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From s...@conman.org (Sean Conner)
Subject Re: [users@httpd] Serious Memory Leak Problem
Date Fri, 21 Oct 2005 19:04:37 GMT
It was thus said that the Great Marc Perkel once stated:
> 
> I've asked about this before and never got an answer. I used to run my 
> server on a dual xeon computer and it was very memory efficient. I moved 
> to the 64 bit version of of Fedora Core 4 and now it's filling up memory 
> really fast.
> 
> Both servers had 4 gigs of ram. And basically the same configuration 
> file using the same modules for both. It is especially bad where perl is 
> involved.
> 
> Now I have to set MaxRequestsPerChild to no more than 10 to keep ram 
> from filling up.  The server is rather busy serving 67 requests per 
> second.  If I set MaxRequestsPerChild to 30 - it quickly fills up 
> another gig of ram.
> 
> I really need to fix this. Sure could use some help on trying to figure 
> out where the problem is.

  Don't know how much you know about programming, but a 64-bit architecture
is twice the size of a 32-bit architecture (obviously).  The impact is that
some fundamental data types used in programming are now twice as big.  For
instance, given the following definition of some data used in Apache (pulled
from 2.0.53 and reformatted):

	typedef struct {
	    char                *d;
	    unsigned             d_components;
	    allow_options_t      opts;
	    allow_options_t      opts_add;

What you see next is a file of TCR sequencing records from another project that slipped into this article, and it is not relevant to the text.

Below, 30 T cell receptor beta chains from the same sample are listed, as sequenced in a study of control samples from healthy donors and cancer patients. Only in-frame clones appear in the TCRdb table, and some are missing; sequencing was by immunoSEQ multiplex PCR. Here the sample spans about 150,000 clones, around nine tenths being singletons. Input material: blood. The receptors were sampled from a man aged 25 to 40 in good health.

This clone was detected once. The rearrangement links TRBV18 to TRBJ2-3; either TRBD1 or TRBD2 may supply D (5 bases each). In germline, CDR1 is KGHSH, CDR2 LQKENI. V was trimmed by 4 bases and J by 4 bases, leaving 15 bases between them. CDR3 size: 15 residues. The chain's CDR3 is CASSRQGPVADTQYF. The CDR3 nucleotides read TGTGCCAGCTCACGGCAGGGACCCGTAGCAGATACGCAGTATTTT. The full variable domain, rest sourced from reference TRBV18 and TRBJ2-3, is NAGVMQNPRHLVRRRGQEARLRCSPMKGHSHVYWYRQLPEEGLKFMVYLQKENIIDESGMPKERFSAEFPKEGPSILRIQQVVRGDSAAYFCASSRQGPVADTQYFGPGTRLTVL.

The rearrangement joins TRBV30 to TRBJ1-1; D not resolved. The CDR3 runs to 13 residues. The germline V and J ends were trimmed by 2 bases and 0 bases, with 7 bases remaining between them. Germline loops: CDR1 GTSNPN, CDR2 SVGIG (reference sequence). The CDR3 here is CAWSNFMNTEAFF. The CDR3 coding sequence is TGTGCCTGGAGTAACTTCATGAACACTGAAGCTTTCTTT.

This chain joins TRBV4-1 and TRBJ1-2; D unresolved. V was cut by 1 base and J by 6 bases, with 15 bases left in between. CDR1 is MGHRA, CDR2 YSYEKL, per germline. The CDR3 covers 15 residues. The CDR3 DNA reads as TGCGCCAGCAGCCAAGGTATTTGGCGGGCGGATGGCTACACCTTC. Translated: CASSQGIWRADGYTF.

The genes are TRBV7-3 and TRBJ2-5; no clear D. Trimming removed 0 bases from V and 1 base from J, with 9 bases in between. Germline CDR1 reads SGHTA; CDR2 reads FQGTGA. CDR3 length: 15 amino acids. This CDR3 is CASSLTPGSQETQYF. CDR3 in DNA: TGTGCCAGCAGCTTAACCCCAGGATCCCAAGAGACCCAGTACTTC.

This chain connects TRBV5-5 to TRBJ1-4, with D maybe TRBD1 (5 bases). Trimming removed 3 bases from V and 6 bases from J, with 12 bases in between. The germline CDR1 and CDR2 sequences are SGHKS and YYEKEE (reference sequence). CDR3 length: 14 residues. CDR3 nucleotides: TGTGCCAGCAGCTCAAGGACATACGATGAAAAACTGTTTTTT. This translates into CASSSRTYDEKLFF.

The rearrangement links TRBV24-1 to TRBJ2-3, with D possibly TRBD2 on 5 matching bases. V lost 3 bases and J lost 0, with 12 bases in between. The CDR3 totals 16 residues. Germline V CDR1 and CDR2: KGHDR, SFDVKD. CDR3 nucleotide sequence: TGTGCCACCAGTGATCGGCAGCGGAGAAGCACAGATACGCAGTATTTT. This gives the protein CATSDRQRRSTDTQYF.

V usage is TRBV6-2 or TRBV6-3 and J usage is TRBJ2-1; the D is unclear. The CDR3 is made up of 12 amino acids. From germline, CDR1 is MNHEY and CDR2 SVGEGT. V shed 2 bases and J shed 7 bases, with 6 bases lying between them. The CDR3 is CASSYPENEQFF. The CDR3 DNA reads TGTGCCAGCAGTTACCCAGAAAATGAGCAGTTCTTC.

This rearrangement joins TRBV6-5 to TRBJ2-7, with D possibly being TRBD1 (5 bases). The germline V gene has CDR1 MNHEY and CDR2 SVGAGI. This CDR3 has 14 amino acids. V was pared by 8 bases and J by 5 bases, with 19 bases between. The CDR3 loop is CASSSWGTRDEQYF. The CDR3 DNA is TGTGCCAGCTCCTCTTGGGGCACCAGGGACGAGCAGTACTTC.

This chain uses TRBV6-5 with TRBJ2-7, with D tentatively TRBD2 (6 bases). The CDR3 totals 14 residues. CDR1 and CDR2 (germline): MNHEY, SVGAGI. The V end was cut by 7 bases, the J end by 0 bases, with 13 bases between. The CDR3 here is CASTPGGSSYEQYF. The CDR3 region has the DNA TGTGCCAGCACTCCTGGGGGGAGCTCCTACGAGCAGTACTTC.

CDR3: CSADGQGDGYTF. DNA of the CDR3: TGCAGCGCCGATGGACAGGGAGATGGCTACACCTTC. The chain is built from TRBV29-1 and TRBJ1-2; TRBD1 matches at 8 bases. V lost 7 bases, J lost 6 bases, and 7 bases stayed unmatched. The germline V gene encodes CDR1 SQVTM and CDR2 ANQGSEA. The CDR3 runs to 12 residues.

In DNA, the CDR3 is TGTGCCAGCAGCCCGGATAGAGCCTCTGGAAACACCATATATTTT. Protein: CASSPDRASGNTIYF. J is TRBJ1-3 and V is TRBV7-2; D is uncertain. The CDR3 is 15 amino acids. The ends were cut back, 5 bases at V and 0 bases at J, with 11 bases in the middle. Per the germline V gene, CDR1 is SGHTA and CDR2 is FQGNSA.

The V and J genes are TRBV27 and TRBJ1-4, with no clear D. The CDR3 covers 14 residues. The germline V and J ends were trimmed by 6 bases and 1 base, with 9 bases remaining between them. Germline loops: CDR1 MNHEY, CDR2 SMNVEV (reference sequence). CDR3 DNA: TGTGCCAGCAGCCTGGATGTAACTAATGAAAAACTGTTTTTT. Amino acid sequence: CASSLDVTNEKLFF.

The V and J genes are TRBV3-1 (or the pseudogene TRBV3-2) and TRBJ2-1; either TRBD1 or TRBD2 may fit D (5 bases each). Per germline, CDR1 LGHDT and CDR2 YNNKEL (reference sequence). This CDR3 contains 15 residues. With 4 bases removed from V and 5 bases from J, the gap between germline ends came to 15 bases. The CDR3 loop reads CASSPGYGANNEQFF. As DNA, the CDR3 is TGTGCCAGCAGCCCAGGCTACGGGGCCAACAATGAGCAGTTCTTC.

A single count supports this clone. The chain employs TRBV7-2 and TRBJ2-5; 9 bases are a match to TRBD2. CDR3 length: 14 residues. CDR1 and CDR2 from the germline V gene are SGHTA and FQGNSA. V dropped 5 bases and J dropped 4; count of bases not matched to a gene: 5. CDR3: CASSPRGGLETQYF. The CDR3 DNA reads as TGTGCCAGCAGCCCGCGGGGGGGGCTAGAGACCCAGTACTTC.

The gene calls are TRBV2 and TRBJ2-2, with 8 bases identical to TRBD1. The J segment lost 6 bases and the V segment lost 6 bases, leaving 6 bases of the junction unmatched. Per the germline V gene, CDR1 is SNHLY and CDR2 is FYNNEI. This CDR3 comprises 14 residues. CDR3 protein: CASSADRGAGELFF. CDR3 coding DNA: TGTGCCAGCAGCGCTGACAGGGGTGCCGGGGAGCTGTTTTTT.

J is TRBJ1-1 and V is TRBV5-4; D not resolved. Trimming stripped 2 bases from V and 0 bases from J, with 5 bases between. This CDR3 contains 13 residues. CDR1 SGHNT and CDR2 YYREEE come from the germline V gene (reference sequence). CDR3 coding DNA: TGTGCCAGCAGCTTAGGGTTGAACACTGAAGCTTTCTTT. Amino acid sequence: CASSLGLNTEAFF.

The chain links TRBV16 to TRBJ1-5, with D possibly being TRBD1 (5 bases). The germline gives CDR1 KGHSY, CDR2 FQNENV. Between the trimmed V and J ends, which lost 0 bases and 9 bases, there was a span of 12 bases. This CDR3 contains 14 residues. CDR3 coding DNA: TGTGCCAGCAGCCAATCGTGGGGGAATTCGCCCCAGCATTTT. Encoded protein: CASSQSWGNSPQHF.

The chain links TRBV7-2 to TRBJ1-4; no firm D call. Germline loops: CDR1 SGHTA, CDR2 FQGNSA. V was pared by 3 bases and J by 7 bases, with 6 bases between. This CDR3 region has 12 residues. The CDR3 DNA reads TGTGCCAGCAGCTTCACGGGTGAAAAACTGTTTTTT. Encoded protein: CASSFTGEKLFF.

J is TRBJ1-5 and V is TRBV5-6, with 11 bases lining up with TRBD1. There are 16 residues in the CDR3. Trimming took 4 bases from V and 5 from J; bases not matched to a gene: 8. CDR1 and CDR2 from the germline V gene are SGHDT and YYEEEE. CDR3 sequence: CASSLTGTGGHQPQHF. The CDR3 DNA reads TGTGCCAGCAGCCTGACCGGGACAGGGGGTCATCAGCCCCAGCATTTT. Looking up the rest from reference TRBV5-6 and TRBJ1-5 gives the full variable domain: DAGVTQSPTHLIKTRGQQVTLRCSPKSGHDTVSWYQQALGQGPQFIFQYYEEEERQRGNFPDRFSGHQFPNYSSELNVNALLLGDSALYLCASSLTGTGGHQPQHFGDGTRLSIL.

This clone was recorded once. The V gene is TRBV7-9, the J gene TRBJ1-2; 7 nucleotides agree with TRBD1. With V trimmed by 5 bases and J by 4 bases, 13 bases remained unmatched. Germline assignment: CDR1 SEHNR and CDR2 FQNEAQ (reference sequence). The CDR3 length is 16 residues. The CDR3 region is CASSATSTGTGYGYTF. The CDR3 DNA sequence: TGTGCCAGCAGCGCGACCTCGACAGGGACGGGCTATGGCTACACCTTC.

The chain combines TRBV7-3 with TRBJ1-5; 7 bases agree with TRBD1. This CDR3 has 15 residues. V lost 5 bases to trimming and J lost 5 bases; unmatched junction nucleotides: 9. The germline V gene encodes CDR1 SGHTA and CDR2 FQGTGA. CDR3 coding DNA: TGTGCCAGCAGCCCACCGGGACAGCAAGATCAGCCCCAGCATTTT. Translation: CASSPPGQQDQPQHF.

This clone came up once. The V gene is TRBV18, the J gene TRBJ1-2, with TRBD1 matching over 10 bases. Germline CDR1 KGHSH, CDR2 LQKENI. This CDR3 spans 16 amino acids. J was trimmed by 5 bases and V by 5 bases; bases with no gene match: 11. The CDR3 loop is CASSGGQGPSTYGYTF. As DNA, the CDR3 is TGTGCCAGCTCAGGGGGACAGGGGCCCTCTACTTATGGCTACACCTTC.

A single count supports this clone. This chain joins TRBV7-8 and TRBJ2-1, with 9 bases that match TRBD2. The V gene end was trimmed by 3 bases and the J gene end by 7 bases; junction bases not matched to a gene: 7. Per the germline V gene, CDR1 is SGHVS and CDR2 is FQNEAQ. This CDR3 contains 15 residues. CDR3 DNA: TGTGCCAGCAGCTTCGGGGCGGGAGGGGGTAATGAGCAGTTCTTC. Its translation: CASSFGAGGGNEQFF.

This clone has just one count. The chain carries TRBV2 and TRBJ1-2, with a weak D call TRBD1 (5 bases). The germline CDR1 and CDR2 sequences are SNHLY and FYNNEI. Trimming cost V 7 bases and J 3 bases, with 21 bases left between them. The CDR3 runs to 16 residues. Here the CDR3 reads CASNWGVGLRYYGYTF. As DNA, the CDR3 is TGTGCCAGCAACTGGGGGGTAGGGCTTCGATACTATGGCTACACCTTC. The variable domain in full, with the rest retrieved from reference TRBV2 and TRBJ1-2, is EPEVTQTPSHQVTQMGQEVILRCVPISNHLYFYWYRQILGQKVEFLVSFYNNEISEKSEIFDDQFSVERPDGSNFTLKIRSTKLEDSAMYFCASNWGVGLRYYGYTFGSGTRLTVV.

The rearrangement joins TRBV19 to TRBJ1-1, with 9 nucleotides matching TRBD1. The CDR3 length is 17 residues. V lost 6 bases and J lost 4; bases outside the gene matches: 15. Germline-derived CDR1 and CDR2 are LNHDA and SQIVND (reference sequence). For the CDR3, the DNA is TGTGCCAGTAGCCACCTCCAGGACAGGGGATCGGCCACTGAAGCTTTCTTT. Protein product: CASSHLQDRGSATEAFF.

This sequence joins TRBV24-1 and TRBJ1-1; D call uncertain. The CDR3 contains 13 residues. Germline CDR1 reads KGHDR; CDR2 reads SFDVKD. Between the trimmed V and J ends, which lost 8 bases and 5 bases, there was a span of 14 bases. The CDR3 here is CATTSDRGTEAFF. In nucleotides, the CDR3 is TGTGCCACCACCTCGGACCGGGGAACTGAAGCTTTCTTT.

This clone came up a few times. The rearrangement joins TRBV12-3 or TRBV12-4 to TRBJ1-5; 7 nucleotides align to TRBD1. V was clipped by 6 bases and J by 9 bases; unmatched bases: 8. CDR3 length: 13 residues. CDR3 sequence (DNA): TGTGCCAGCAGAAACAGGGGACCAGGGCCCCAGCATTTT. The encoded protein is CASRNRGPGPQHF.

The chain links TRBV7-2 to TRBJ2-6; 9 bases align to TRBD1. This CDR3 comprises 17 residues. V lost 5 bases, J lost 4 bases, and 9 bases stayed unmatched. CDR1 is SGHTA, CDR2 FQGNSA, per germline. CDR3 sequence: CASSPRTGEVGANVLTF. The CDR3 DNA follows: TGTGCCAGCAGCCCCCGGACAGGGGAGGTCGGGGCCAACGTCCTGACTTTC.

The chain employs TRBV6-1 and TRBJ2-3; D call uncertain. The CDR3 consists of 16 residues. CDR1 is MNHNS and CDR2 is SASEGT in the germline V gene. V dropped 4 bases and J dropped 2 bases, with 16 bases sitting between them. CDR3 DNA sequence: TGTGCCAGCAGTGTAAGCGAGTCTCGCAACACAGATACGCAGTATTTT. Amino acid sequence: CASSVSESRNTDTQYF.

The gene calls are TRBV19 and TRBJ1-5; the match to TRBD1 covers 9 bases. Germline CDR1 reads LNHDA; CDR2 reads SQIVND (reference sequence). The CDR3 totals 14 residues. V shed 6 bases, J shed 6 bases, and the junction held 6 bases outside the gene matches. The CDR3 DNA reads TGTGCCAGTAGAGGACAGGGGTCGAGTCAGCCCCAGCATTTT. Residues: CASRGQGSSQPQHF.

allow_options_t      opts_remove;
	    overrides_t          override;
	    char                *ap_default_type;
	    int                 *satisfy;
	    char                *ap_auth_type;
	    char                *ap_auth_name;
	    apr_array_header_t  *ap_requires;
	    char               **response_code_strings; 
	    unsigned int         hostname_lookups : 4;
	    signed int           do_rfc1413 : 2;   
	    signed int           content_md5 : 2; 
	    unsigned             use_canonical_name : 2;
	    unsigned             d_is_fnmatch : 1;
	    unsigned             add_default_charset : 2;
	    const char          *add_default_charset_name;
	    struct rlimit       *limit_cpu;
	    apr_off_t            limit_req_body;  
	    long                 limit_xml_body;      
	    server_signature_e   server_signature;
	    int                  loglevel;
	    apr_array_header_t  *sec_file;
	    regex_t             *r;
	    const char          *mime_type;   
	    const char          *handler;    
	    const char          *output_filters;
	    const char          *input_filters;
	    int                  accept_path_info;    
	    apr_hash_t          *ct_output_filters;
	    etag_components_t    etag_bits;
	    etag_components_t    etag_add;
	    etag_components_t    etag_remove;
	    unsigned int         enable_mmap : 2;
	    unsigned int         enable_sendfile : 2;
	    unsigned int         allow_encoded_slashes : 1;
	} core_dir_config;

  Most of these fields are 4 bytes in size on a 32-bit system (any line with
a '*' in it---perhaps some others but I would have to look up their
definitions to find out but for this discussion, that really isn't
necessary) while on a 64-bit system these are now 8 bytes in size.  And this
particular structure is used (I suspect, given its name) for each
<Directory> specified in the configuration file.  

  And it's not only data, but code too, may be up to twice the size from a
32-bit version.  Yes, there are some advantages (mainly related to how much
memory can be addressed) to using a 64-bit system, but for the most part,
web serving isn't going to take much advantage of a 64-bit system.

  If the memory usage is that much of an issue, perhaps you should think of
going back to a 32-bit system if it worked fine for you (I'm of the "if it
ain't broke, don't fix it" camp myself and will never upgrade just for
upgrading sake).  

  -spc (32-bit seems to be a sweet spot for general computing)




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